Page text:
Compare Workshop Insurance

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Workshop insurance

If you own a workshop that you use for business purposes, it’s important to make sure it is sufficiently protected against potential risks to minimise the financial consequences you might face in the case of any unfortunate events.

Whether you work from home or in a commercial property, purchasing a suitable workshop insurance package can provide protection and security for your workshop.

While the key policies offered in a workshop insurance policy are similar across different sectors, you will need to take into account your specific industry and the circumstances of your business to make sure you are fully covered. For example, if you work out of a business premises, you may want to consider adding commercial property insurance into your package. 

Some of the key policies you may be offered when comparing a workshop insurance package include:

  • Public liability insurance:
    Public liability insurance can provide financial assistance if you need to defend against and pay compensation for claims that your business is responsible for a member of the public suffering injury or illness. It can also offer cover if your business is at fault for damaging a third party’s property or possessions.

    If you have members of the public visiting your workshop – whether this is to buy your products, use the workshop or watch demonstrations – public liability insurance can prove vital in protecting against claims that your workshop has caused them to become injured or ill, or has caused damage to their property.

    If you manufacture or sell a product as part of your business model, you may benefit from product liability insurance, which can provide financial assistance if you need to defend against claims that your product has caused illness or injury to a third party. If you are involved in importing or exporting goods, you will need to make sure this is specified in your business liability insurance package. When valuing your products for import and export, some insurers may require you to split the turnover between each country.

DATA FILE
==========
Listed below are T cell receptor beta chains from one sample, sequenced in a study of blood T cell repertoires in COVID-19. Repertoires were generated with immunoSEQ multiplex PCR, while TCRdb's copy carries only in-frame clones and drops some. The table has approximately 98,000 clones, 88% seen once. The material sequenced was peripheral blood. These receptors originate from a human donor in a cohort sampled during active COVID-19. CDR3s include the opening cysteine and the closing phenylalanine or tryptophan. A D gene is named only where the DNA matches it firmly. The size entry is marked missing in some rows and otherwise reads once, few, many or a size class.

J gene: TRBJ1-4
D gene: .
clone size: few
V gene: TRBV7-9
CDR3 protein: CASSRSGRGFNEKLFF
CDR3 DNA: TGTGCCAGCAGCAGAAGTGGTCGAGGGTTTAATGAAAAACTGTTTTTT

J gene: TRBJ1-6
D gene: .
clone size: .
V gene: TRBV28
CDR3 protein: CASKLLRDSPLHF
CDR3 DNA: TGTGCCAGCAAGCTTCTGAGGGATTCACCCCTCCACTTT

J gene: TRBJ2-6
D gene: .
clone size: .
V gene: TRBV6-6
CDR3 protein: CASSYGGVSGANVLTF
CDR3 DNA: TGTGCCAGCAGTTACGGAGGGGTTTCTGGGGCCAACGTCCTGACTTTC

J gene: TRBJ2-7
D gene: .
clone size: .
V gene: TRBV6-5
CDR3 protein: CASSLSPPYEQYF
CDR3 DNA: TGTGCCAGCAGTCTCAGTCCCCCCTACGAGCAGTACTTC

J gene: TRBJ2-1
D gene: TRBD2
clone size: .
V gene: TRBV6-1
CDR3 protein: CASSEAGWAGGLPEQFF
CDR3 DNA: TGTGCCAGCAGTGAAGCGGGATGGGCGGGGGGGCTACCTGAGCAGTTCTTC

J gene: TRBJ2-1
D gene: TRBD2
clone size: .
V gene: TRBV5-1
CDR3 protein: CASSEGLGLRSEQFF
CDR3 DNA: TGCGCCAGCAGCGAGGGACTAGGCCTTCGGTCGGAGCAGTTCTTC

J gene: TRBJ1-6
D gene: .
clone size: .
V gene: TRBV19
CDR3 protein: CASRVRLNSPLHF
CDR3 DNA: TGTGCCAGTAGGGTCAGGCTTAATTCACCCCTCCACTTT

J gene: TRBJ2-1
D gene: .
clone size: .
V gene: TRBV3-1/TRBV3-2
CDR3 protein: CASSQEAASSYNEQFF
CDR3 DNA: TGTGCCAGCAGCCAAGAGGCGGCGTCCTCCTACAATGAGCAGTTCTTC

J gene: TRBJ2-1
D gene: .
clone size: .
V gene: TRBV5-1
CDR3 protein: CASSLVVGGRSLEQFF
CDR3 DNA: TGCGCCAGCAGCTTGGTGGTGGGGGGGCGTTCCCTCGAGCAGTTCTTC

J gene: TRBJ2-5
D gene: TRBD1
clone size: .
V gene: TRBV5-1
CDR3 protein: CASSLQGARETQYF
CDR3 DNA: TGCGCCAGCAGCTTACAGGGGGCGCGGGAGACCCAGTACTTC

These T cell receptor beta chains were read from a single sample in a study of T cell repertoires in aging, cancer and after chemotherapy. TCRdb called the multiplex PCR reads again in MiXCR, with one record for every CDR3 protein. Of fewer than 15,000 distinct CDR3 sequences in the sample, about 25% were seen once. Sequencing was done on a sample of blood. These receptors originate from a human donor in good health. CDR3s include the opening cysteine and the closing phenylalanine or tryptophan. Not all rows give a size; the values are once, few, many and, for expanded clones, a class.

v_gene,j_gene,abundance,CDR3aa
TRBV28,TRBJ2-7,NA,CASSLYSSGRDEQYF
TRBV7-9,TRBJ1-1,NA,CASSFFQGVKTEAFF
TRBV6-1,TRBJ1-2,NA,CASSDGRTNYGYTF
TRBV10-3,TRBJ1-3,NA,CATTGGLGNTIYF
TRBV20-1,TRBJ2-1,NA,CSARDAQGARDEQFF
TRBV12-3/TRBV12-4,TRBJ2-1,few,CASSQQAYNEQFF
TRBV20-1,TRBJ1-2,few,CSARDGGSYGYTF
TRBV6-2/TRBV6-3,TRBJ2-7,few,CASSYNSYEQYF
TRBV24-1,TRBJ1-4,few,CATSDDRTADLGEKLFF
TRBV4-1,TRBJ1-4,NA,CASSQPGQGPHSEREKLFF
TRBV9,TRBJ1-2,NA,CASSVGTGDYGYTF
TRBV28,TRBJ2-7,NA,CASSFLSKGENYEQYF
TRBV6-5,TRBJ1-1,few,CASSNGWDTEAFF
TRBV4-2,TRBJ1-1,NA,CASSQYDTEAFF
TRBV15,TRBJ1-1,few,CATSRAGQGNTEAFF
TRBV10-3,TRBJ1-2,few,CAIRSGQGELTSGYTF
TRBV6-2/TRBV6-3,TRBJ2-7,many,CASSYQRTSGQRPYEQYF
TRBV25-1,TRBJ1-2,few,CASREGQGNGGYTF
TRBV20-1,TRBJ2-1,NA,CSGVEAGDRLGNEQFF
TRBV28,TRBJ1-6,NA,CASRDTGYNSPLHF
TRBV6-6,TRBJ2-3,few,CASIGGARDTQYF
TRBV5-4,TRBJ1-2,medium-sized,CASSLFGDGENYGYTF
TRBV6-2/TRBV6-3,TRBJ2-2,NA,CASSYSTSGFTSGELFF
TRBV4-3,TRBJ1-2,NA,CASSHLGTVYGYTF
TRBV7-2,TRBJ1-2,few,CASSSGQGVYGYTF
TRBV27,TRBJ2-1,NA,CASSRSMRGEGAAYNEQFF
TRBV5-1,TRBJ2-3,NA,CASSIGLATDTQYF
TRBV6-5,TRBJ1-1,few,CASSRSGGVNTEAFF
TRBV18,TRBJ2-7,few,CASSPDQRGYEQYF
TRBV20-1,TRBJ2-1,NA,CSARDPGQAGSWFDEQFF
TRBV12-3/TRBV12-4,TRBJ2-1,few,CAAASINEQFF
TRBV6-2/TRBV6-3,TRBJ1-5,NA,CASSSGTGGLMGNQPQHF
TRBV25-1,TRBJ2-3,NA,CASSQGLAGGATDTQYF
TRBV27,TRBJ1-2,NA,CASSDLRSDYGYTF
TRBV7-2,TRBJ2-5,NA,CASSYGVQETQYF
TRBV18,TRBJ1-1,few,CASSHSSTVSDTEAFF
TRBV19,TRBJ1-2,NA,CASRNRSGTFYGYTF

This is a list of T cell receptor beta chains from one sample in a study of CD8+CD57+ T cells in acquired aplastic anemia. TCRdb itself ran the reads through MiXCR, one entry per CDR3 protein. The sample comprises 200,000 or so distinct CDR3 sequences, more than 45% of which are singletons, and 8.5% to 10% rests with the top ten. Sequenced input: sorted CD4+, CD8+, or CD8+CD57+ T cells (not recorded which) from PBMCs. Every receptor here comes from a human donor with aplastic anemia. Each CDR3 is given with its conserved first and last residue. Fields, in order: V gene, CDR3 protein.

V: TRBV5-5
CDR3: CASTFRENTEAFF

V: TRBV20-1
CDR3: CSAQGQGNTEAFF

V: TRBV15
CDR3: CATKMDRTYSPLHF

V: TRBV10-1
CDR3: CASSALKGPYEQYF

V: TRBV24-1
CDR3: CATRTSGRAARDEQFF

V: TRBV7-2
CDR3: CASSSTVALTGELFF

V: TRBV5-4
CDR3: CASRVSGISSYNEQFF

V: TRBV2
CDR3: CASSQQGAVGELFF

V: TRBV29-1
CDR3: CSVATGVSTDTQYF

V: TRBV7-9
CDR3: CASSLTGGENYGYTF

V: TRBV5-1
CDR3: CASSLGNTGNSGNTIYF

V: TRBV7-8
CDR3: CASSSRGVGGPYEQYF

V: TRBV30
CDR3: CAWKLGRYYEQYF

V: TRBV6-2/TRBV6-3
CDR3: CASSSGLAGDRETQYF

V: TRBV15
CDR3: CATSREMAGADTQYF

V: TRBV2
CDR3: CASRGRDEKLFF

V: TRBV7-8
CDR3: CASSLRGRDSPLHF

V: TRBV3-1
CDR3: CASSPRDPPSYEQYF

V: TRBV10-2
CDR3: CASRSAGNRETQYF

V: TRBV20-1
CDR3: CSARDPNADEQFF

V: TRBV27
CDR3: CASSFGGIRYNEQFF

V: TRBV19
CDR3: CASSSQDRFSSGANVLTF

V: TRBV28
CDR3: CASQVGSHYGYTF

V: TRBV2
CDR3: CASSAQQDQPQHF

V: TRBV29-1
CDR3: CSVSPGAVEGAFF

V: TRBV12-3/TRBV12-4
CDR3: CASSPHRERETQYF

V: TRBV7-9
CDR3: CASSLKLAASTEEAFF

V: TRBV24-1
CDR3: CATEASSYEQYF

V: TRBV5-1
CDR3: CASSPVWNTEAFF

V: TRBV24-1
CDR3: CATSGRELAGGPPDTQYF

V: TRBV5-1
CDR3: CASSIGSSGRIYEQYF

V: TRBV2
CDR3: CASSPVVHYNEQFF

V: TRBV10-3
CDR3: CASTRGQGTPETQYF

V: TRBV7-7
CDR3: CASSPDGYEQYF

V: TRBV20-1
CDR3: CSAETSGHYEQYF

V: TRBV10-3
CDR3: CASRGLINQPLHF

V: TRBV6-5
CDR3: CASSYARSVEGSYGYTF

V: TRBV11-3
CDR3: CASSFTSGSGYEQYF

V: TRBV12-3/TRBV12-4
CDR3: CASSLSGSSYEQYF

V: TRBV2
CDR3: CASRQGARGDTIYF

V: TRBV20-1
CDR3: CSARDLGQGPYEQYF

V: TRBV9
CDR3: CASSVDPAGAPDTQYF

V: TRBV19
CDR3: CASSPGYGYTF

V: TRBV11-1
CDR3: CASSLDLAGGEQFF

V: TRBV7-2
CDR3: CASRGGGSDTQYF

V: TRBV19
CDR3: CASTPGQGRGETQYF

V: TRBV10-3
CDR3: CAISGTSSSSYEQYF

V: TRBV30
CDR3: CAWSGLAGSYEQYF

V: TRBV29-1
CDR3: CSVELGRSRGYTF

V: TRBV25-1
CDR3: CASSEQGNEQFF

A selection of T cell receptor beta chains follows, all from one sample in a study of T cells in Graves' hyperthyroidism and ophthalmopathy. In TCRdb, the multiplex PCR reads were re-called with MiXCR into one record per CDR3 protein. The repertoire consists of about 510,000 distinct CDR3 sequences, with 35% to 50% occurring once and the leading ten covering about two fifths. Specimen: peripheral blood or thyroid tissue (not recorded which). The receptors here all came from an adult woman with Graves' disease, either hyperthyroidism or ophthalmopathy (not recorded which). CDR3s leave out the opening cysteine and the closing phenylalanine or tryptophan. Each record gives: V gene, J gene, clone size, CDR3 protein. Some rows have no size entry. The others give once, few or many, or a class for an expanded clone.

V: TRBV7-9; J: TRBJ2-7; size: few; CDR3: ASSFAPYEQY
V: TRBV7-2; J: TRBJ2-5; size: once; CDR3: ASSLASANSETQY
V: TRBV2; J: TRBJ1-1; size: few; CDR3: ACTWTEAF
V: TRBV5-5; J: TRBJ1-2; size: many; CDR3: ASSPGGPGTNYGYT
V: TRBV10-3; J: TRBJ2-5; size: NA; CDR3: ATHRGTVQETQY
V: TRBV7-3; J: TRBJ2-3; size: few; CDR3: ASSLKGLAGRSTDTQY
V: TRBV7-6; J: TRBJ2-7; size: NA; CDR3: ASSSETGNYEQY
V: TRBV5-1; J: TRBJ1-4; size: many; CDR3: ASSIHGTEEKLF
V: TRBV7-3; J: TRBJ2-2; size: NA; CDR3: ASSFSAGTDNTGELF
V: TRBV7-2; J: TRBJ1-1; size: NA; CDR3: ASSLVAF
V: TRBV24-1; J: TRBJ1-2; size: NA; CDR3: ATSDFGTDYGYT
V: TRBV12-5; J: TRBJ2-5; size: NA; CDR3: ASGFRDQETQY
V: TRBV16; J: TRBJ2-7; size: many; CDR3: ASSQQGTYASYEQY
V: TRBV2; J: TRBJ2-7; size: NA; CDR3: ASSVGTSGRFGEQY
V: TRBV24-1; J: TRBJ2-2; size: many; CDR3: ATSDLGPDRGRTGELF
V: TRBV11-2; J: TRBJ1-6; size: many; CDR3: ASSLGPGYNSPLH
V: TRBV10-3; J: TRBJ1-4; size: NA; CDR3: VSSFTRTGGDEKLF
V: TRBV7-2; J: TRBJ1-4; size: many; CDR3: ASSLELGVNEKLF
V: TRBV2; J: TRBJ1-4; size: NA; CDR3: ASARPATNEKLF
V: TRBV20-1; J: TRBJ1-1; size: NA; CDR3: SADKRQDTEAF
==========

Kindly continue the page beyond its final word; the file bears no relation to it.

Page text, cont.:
For more information, visit our what is public liability insurance page.

  • Employers’ liability insurance:
    Employers’ liability insurance can provide financial assistance if your employee claims working for you has caused them to become ill or injured. If you employ staff in any capacity – whether paid or unpaid – you are legally required to purchase employers’ liability insurance.
  • Professional indemnity insurance:
    Within your workshop, you may offer design or manufacturing services – or related advice – to your clients and customers. If so, you may find it useful to purchase professional indemnity insurance. This cover can provide financial assistance if you need to defend against claims that your service or advice has caused your client or customer to suffer material, physical or financial loss.
  • Buildings insurance:
    Buildings insurance is potentially an essential part of your workshop insurance package. This cover can provide financial assistance if you need to repair or replace the main structure of your workshop and its permanent fixtures and fitting. You may need to do so if there is a fire or flood at your workshop, or if you have become the victim of vandalism. If you rent your workshop space, your landlord is likely to be responsible for purchasing buildings insurance, so it’s worth checking whether they have done so – and that the level of cover they have taken out is adequate for your business.